The main problem will be that one never knows precisely when those hormones will suddenly affect her (or him). If the two bunnies are together because "they get along so well," and you don't happen to be present when those hormones cause an issue, the two could very well begin fighting - even seriously. If that occurs, then chances of a future bond are greatly reduced or eliminated.

The best (and safest) way to find a bondmate for your current male is to neuter him and then (after 2 months) have him 'bunny date' some fixed females. This way he gets to choose who he will bond with. Rabbit bonds can be quite tricky. Intact males won't just accept any rabbit. It may not be possible to bond him while he is intact.

Here's a site that explain a little more about a couple bonding methods.
http://rabbitsindoors.weebly.com/bonding-bunnies.html
 

Grumbleduck

Member
Joined
Mar 4, 2015
Messages
16
Reaction score
5
Location
NULL
Thank you Blue eyes for your response!
I'd certainly not want to risk either bunny being hurt so I will not go ahead with this option. I am really concerned about sending my male bunny in for 'The Snip'. He's been through so many vet visits since he was very tiny and I know it sounds irresponsible of me, but I don't think my heart could take seeing him go through more stress. :(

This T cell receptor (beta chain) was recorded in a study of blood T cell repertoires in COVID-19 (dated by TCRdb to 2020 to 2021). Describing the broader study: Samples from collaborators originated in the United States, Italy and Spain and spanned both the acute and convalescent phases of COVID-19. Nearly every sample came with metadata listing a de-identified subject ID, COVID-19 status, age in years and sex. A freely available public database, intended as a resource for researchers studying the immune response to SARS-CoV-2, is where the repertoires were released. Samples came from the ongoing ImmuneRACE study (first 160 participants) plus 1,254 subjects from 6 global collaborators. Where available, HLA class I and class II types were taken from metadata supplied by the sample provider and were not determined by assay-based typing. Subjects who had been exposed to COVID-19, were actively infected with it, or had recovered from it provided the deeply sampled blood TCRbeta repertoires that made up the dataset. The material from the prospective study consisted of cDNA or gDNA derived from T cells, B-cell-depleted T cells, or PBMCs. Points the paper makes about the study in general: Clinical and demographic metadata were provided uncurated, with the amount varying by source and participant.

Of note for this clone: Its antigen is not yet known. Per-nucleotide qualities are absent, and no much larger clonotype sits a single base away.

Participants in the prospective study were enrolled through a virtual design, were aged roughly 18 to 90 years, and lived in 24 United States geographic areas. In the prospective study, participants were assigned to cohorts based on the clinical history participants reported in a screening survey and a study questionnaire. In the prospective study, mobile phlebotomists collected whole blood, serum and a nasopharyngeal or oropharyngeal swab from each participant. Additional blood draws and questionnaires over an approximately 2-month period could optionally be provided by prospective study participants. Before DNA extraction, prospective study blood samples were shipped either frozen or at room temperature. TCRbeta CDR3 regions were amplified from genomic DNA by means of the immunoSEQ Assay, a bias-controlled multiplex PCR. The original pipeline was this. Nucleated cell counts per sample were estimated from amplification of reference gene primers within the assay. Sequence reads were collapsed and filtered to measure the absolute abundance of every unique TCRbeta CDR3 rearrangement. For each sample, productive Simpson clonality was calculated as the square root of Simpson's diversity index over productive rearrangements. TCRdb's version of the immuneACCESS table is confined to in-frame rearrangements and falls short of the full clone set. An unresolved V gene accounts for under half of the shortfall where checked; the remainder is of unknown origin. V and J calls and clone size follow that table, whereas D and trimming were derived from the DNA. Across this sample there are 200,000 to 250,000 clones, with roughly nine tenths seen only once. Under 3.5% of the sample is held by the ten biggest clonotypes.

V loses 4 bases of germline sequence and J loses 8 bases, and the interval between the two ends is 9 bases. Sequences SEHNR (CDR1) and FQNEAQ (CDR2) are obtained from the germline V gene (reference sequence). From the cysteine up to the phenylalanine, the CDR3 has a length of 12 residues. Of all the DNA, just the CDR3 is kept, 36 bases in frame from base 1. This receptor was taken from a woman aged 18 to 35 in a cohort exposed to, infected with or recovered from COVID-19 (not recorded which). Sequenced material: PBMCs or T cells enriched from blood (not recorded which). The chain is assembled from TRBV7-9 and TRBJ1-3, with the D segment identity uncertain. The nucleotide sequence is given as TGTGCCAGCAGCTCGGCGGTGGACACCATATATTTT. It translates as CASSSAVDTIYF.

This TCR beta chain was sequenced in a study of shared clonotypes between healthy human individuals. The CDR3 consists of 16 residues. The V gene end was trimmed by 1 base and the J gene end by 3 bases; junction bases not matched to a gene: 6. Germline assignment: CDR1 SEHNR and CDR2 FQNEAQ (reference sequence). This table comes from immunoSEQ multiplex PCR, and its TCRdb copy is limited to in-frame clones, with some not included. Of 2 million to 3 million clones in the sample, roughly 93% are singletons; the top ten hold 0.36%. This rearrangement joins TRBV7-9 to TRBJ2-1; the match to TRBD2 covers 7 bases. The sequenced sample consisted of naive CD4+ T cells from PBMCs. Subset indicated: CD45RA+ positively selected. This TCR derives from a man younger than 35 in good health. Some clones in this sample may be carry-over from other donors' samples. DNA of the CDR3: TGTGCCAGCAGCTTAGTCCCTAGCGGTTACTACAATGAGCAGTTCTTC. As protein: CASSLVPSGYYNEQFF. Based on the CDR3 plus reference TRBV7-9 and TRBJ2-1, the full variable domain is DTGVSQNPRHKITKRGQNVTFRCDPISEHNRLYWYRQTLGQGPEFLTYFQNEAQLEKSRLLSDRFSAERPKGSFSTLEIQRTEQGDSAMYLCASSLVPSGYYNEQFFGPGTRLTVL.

Blue eyes

Staff member
Moderator
Joined
Mar 19, 2012
Messages
8,203
Reaction score
5,190
Location
Arizona, USA
Awww. Poor little guy.
One thing to consider, however, is that he will ultimately be a happier bunny once fixed. Then he could benefit from the companion of a future (fixed) bondmate. Fixed buns tend to be more consistent with potty training too and their urine odor is reduced.
 

Grumbleduck

Member
Joined
Mar 4, 2015
Messages
16
Reaction score
5
Location
NULL
It's a very straight forward procedure isn't it? There aren't many risks? If there are any, is it something that can be tackled easy? The bunny is housed beside my desk in my office which I spend way too much time in, so I've always got an eye on him around the clock :)